ON HE RODE — Chapter Twenty

“Propinquity” is a word I learned in a junior college sociology class.

It means something like proximity or physical closeness. Sociologists

say that propinquity is the strongest factor determining human

pairings. If my ex and I had not gone to the same high school, we

would be unlikely lovers, spouses, parents, and exes. Propinquity

could lead directly to clueless 19-year-old newlyweds turning into

clueless divorced 25-year-old parents of clueless children for whom

abandonment feels just around the corner, a daily possibility.

So it was during that period of fumbling cluelessness that I indulged

my fondness for cherry old cars by spending about fifty bucks more

than I should have at a time when I was hauling in $1.75 an hour,

mostly on weekends. My rationalization — my dream, actually — was that

it was exactly the right car for a family of four, and if I kept it

cherry it could only gain in value. Where else you gonna get a 1951

fastback Chevy that good? It was not the green 3.8 Jag of more

youthful fantasies, but I was learning to negotiate and to compromise.

Grim reality and necessity . . . but who wants to go there?

I’m here on this Big Sur cliffside, doing my best to towel away the

poison oak toxins. Maybe my heavy sweating opened my pores and

expelled the bad oak karma in a rush of bodily salinity? Maybe my

heavy sweating opened my pores, making them especially receptive to


Slipping into a clean but worse-for-wear Haleiwa Strained Poi

tee-shirt, I leave my car doors open to the air for a few minutes

before climbing behind the wheel, turning the key, and setting her

rolling. When we reach about 20, I pop the clutch in second and she

lurches into action while the road that’s been clear behind us is

suddenly full of in-a-hurry campers and station wagons. Gradually

nursing her back to almost-health, I find a place to pull over and let

the angry horde pass by. Shouted comments abound, and I don’t hear a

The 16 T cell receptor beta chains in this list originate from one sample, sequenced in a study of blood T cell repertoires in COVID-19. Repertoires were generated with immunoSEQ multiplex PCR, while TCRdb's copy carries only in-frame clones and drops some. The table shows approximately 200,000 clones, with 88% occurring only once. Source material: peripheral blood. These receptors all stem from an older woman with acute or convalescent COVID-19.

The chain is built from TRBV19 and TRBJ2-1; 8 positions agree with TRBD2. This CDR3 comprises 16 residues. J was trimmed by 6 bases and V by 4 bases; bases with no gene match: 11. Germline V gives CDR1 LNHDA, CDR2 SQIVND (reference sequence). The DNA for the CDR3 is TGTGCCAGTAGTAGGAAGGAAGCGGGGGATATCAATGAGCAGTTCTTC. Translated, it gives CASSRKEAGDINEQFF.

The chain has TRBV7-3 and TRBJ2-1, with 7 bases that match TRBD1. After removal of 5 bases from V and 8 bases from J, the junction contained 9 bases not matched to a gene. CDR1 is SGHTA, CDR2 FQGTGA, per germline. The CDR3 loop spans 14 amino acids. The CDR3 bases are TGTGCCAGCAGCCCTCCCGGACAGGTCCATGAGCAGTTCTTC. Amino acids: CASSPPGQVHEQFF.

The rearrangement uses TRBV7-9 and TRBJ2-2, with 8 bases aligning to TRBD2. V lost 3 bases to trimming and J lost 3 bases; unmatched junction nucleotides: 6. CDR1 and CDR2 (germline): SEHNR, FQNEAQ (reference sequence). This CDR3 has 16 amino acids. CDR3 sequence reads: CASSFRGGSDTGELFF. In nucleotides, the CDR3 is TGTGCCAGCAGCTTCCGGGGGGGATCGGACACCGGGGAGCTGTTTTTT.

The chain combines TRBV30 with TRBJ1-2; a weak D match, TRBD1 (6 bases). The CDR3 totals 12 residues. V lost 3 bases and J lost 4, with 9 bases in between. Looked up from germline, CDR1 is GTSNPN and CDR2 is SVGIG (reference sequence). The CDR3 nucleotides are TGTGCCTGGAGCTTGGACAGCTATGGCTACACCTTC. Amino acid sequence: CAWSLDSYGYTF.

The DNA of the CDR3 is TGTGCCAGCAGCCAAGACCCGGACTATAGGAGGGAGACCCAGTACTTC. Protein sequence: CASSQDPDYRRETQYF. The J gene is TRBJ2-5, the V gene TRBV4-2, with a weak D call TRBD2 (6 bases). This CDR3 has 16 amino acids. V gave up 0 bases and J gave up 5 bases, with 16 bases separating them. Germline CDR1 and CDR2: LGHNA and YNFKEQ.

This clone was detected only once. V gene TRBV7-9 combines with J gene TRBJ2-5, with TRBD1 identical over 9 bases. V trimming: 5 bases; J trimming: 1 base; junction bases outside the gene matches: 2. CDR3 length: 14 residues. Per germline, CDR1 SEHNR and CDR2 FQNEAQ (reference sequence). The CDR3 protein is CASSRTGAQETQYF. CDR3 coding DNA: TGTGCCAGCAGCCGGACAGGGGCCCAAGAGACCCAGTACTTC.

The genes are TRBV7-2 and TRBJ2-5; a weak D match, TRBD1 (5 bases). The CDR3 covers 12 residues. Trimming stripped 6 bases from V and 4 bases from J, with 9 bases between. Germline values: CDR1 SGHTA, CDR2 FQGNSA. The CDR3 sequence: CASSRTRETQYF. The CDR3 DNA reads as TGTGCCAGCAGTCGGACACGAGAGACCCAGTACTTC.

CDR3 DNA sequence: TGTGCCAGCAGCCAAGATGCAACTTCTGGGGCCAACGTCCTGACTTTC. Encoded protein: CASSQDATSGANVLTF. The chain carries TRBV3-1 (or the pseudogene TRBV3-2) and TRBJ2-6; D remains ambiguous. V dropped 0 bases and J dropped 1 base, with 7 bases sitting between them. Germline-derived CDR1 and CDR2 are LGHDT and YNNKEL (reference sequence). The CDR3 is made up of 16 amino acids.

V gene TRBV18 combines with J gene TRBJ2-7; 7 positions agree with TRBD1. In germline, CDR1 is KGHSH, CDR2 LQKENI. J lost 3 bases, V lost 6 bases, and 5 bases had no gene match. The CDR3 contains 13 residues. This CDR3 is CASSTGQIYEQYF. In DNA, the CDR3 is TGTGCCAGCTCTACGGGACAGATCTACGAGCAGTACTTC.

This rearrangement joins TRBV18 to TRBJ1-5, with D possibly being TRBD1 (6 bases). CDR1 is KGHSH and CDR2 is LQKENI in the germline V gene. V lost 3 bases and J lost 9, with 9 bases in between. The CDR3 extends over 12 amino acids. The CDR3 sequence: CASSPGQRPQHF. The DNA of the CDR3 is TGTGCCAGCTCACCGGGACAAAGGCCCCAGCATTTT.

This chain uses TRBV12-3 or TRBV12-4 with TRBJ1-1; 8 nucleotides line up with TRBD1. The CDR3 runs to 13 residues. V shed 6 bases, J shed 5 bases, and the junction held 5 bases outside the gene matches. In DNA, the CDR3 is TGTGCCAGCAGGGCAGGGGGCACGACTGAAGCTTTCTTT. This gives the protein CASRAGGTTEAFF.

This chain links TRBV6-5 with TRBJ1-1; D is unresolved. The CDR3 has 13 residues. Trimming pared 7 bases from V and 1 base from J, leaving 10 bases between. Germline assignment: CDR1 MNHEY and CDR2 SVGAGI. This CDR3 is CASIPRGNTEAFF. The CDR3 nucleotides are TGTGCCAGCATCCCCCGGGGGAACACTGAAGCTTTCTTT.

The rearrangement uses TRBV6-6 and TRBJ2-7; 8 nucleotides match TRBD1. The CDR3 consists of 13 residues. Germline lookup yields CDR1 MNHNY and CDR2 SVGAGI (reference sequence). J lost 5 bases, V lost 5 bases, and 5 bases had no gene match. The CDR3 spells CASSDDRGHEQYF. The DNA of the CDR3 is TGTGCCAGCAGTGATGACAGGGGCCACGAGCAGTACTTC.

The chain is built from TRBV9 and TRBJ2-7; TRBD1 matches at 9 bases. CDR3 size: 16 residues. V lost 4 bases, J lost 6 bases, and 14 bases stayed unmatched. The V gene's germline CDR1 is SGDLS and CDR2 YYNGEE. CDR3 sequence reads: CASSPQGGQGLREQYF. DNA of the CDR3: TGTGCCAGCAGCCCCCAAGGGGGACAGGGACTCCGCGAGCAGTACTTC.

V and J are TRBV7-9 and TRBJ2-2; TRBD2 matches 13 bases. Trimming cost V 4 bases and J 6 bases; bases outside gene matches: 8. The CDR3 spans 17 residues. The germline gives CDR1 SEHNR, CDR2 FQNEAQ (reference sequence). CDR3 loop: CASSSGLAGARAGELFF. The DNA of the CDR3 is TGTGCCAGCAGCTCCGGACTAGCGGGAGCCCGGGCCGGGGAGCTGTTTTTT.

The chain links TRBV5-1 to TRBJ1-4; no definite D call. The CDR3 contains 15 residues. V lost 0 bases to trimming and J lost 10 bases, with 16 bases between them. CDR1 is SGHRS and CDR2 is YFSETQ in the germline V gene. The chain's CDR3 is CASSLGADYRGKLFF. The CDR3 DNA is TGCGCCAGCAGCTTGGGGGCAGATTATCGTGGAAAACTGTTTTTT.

single thank-you.

It would be nice to have a radio that worked. Safeway stores sell

replacement radio tubes. You just take the suspicious-looking tubes

out and test them on their machine and replace the bad ones. Shoulda

done it before I left home. You know, Hood Canal. Where if I had any

sense I would turn around and head for. And pray that I made it. No,

I’ve got another idea for prayer, but I’ve got to go over it a few

times to be sure. As my good friend Mr. Baker from Tennessee used to

say, “Mighty powerful.” We’ll see.

Meantime, “propinquity” ain’t nothin but a good man feeling bad. What

the hell does that mean? Better ask an English teacher. But I AM an

English teacher. Oh yeah, I sorta forgot. Is this really the way

English teachers spend summer vacations? Don’t they go to Europe? Or

Hawaii? With their families? Or friends?

Friends? This California coastline is leading me away from the

familiar without offering suitable replacements. No Kesey, Kerouac, or

Cassidy on the horizon and only L.A. ahead. Who do I know in L.A.? Do

I want to drive this car in that traffic? Don’t I want win open spaces

— Arizona? Texas? The West I’d told Whitey I wanted to go to when he

asked me where I thought I was? The West of desert sunsets and songs

about desert sunsets. Guitars. Horses. Cattle. You know, West!

To get there, I’d head east, through wine country and deserts and

mountains and some pretty rugged terrain. Wouldn’t this be a good time

to at least get my oil changed? Remember, I’m packing a full case of

SHELL X-100. And maybe a tuneup would be a good idea as well — points

and plugs? Installed by professionals? Wouldn’t that be prudent?

Of course it would be prudent, but what would it prove? What would be

the point? We know that if we take care of business one step at a

time, we eliminate risk and increase our chances of success. But

where’s the adventure, the fun, the serendipity, the magic, the chance

for unforeseen riches and splendor? Or total, fatal ruin? High drama,

when you think of it that way, the way I’m thinking of it. No oil

change. No tuneup. I’m good to go. I will put my trust in the Lord.

Ha, ha, ha. Fooled you.

No, I mean really. I’ve been thinking about it. My life, especially my

adulthood. So-called. Actually, this goes back a ways to a time when

my life really was going well and it looked like I was the kind of guy

who’d sail on though, picking up jobs, women, cars, money, women,

admiration, envy, and women. Let’s just say that my teen years were

pivotal. So successful was I during those golden years that anything

less than perpetual stardom seemed unthinkable.

Some people are like that. Destiny’s children. I’d known some from my

school — the guy who became first-string running back at Udub, the

girl who was first runner-up Miss America. And there was me, all-star

everything and obviously heading for the Big Time.

Uncanny. Everything I did — even the most outrageously stupid things —

turned out well. It was like I had some secret power flowing through

me, some sacred power that would not allow anything I did to turn out

bad. Ever. There was in fact a power flowing through me, I knew very

well what it was, and I took great pains to keep it hidden. I was, in

truth, a closet Christian. Shh.

Even my choice of girl friends was influenced by my faith. She, too,

was Christian, she whispered, and just between us we had many deeply

liturgical discussions, often in bed or in the back seat of a car. She

never got pregnant, an absolute miracle. Propinquity. Amen.

Talk story

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